Front: independent, MacPherson struts, coil springs, telescopic dampers, anti-roll bar
Rear: independent, double wishbones, telescopic dampers, anti-roll bar
Steering Power-assisted rack-and-pinion
Weight 1490kg (3285lb)
Performance Top speed: 152mph;
Fuel consumption 30mpg
Cost new £29,335
Classic Cars price guide £6000-£12,000
TT went straight from concept to production VW engine and Haldex 4WD, but feels like Quattro Spoiler added after shape made the TT unstable.
2007 Audi R8 Type 42
And finally, we arrive at the R8, a mid-engined four-wheel-drive V8 supercar, the ultimate expression of the Quattro system’s abilities. And yet, this newest phase in Quattro evolution has roots almost as old as the ur-Quattro’s.
It all began in 1984, with Walter Treser’s one-off experimental mid-engined Sport Quattro. This morphed into the 1986 one-off RS002, a dual-role race and rally machine devised for the anticipated Group S rules. Group B’s cancellation took Group S with it, but the prototype’s engineering made it into a roadgoing supercar, the Quattro Spyder.
Powered by a 2.8-litre V6 from the 80 parts bin, it was production ready by the time the orange concept was unveiled at the 1991 Frankfurt Show, but the recession meant its DM100,000 price was deemed too steep, even though German dealerships had already taken orders. But seven years later, in 1998, Audi made a shock announcement – it was building a V8-powered sports-prototype. Rushed development got the racing R8s off to a patchy start – reliable but off the pace – but development paid off. The R8 enjoyed a Ford GT40-like period of dominance, winning the Le Mans 24 Hours in 2000-02, 2004 and 2005. Finally, the justification for a roadgoing Audi supercar was obvious. The Le Mans Quattro concept was shown at Frankfurt in 2003, and went straight into production three years later with tiny differences, initially with Audi’s 4.2-litre V8 rather than the concept’s Lamborghini V10. The name? R8.
It’s a dramatic-looking car, even if it lacks the sheer shockimpact of its Italian rivals. However, this means it doesn’t intimidate either. It feels familiarly Audi inside, its sole concession to flamboyance being the polished-aluminium open-slotted gear gate incongruous among the grey rationality.
At rest the idling V8 is near-silent, but on the slightest throttle opening it erupts angrily behind me in a manner I imagine Tom Kristensen would be familiar with, bellowing as I pick up speed down Bicester’s main straight. The satisfying metal-on-metal action of the gearchange puts me in mind of Ferraris, the pedals well set-up for rev-matching downchanges as I prepare to corner carefully, anticipating something specialised and nervous.
But no Italian supercar ever cornered like this. As I pitch the R8 into a right-handed hairpin, I can feel the Quattro system working in the same time-honoured fashion as it does in the ur-Quattro: turn in, feel the front driveshafts enhance the movement, trust the front grip, accelerate gently, feel the weight shift rearwards, let the rear wheels power you through. If I attempted the same behaviour in a Porsche 911, I’d be exiting the corner backwards.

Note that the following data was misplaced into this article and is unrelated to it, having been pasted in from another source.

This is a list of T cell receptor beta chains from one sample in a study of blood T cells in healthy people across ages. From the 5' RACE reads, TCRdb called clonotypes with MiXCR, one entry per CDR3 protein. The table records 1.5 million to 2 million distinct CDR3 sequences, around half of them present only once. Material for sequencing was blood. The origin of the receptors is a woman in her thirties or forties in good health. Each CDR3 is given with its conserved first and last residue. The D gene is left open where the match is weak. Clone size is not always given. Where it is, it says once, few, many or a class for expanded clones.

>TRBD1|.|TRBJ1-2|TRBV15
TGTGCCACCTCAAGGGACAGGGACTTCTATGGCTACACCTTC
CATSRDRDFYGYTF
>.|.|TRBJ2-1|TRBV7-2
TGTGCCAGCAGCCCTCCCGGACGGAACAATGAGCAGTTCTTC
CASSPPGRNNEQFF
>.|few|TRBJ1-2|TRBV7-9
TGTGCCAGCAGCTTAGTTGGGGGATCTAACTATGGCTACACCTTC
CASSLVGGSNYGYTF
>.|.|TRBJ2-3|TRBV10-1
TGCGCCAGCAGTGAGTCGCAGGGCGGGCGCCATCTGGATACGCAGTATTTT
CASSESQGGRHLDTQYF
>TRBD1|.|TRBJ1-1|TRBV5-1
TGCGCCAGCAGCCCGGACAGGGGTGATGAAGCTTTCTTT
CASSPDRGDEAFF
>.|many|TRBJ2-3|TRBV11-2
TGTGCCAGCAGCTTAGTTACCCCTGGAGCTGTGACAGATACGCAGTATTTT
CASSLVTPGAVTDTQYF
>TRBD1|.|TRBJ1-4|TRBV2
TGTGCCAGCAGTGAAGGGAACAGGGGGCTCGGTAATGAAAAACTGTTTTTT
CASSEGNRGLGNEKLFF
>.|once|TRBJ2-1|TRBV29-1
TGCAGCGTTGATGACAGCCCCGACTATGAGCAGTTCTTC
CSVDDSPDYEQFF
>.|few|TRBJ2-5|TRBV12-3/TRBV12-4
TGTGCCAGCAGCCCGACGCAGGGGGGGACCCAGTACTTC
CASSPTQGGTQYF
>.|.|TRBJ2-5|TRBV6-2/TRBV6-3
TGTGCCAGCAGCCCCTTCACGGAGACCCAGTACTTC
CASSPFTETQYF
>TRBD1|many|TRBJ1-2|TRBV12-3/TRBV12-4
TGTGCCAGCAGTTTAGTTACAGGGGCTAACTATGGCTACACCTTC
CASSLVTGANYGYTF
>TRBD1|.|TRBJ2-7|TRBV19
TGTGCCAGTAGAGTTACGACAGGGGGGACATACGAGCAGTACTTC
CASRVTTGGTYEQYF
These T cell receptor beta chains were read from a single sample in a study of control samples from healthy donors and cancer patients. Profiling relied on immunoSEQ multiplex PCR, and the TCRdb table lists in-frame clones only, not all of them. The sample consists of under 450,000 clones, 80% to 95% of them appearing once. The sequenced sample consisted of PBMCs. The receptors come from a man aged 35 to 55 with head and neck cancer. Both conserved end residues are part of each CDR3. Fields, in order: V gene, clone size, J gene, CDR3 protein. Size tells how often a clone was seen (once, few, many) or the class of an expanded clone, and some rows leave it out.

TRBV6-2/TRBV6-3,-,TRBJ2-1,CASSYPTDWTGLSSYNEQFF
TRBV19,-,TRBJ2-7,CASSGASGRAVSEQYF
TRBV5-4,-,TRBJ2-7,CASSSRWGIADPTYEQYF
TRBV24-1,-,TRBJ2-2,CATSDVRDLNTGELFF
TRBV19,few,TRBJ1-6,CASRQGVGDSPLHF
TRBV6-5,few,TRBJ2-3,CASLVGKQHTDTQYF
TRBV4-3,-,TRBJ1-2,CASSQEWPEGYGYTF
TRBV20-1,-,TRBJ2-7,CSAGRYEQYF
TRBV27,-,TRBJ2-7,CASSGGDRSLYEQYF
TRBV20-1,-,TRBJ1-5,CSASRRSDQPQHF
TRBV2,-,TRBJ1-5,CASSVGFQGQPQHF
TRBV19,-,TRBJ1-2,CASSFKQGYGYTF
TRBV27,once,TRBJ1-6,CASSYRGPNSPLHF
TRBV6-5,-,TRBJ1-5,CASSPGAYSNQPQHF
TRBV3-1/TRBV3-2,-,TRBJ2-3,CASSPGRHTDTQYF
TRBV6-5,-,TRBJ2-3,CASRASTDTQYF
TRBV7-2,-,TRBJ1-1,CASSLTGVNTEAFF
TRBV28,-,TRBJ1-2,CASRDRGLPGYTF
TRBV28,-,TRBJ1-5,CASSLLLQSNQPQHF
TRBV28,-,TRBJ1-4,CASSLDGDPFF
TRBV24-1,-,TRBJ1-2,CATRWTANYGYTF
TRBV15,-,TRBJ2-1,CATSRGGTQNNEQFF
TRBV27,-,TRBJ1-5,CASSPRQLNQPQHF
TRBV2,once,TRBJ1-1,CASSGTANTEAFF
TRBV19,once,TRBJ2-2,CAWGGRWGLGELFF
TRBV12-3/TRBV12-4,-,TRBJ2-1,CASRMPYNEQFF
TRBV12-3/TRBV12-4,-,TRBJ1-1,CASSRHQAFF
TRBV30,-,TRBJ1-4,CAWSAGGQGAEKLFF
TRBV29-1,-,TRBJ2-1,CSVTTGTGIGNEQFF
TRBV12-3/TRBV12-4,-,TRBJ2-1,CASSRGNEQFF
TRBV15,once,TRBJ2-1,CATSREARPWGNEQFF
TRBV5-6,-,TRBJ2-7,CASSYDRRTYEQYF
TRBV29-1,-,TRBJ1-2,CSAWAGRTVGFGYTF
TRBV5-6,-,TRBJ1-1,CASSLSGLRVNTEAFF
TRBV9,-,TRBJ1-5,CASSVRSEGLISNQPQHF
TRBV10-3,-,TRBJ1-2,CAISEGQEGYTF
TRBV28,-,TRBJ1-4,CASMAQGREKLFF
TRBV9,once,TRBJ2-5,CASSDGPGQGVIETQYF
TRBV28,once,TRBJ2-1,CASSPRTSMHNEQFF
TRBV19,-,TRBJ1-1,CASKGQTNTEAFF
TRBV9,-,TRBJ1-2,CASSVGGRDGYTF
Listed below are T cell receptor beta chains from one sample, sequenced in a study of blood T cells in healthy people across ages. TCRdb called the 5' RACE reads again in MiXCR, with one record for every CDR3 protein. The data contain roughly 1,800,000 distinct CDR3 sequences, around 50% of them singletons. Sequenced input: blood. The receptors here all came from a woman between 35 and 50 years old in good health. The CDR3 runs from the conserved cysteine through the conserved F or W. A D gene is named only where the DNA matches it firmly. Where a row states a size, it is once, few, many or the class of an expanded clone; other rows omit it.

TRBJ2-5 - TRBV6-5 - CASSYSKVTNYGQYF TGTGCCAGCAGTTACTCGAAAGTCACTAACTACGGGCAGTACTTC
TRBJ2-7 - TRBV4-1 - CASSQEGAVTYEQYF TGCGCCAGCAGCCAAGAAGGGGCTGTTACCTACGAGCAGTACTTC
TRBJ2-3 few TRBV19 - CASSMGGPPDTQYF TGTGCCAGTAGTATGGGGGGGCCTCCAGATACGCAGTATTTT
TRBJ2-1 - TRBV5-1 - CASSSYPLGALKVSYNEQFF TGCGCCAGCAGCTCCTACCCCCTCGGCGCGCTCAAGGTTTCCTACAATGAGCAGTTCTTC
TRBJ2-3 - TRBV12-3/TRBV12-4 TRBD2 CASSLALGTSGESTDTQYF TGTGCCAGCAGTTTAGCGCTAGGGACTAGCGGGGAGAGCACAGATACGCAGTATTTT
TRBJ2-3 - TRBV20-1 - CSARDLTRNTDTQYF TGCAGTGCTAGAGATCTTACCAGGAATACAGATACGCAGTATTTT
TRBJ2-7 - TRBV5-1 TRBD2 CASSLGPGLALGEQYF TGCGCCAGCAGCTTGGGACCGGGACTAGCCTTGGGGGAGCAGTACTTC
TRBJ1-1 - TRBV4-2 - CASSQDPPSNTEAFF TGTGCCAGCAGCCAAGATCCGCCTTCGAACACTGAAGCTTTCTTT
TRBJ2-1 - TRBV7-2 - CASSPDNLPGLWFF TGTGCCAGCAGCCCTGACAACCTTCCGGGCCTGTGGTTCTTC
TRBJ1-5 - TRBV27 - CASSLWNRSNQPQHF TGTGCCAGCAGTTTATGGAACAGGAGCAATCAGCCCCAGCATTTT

Admittedly, one thing keeping it so neat is a traction control system, but it has a simple off-switch. Hit it, and the R8 reveals Sport Quattro heritage, the rear writhing slightly rather than being electronically kept in check. And yet you still drive it like a solidfeeling Quattro rather than a delicate Ferrari, you can just sense it working in greater definition and exercise more control.
This simplicity leaves a bittersweet aftertaste – for all Audi’s high-tech credentials, it feels like the last of a classic supercar breed, something from a world of growling normally-aspirated V8s, clacking open-gate gearchanges, straked air intakes and Le Mans prototype lineage. I’m glad the R8 got the chance to exist briefly in this analogue form, and from £35k it’s a supercar bargain today, but it makes me feel as though there’s an empty seat at our Quattro table, left vacant by the R8’s unbuilt Spyder predecessor, which might have challenged so many greats of the Nineties. Unlike many motoring dynasties, Audi’s Quattro story hasn’t remained confined to a single model. Its trademark four-wheel-drive system defines the marque, and is found as an option on everything from small hatchbacks to Range Rover-rivalling off-road behemoths. Unlike so many cars, ‘Audi Quattro’ is all about engineering. It’s an idea as much as a brand. And if you love that idea, then thanks to mass-production, there’s an Audi Quattro for you no matter how much money you have to spend. And I can’t think of many classic bloodlines you could say that of.
Thanks to Audi (audi.co.uk), Bicester Heritage (bicesterheritage.co.uk)
Owning an Audi R8
Paul Schenk replaced his TT with an early R8 four years ago. ‘The only source of concern is the clutch – they’re scarily expensive to change,’ he warns. It’ll cost £2500 – plus a further £1600 if a flywheel and release bearing are needed – but you can plug in diagnostics to check wear rate. ‘Otherwise they make supercar ownership boring – rather than bespoke and handbuilt like Ferraris, R8s are built to mass-manufacturing standards.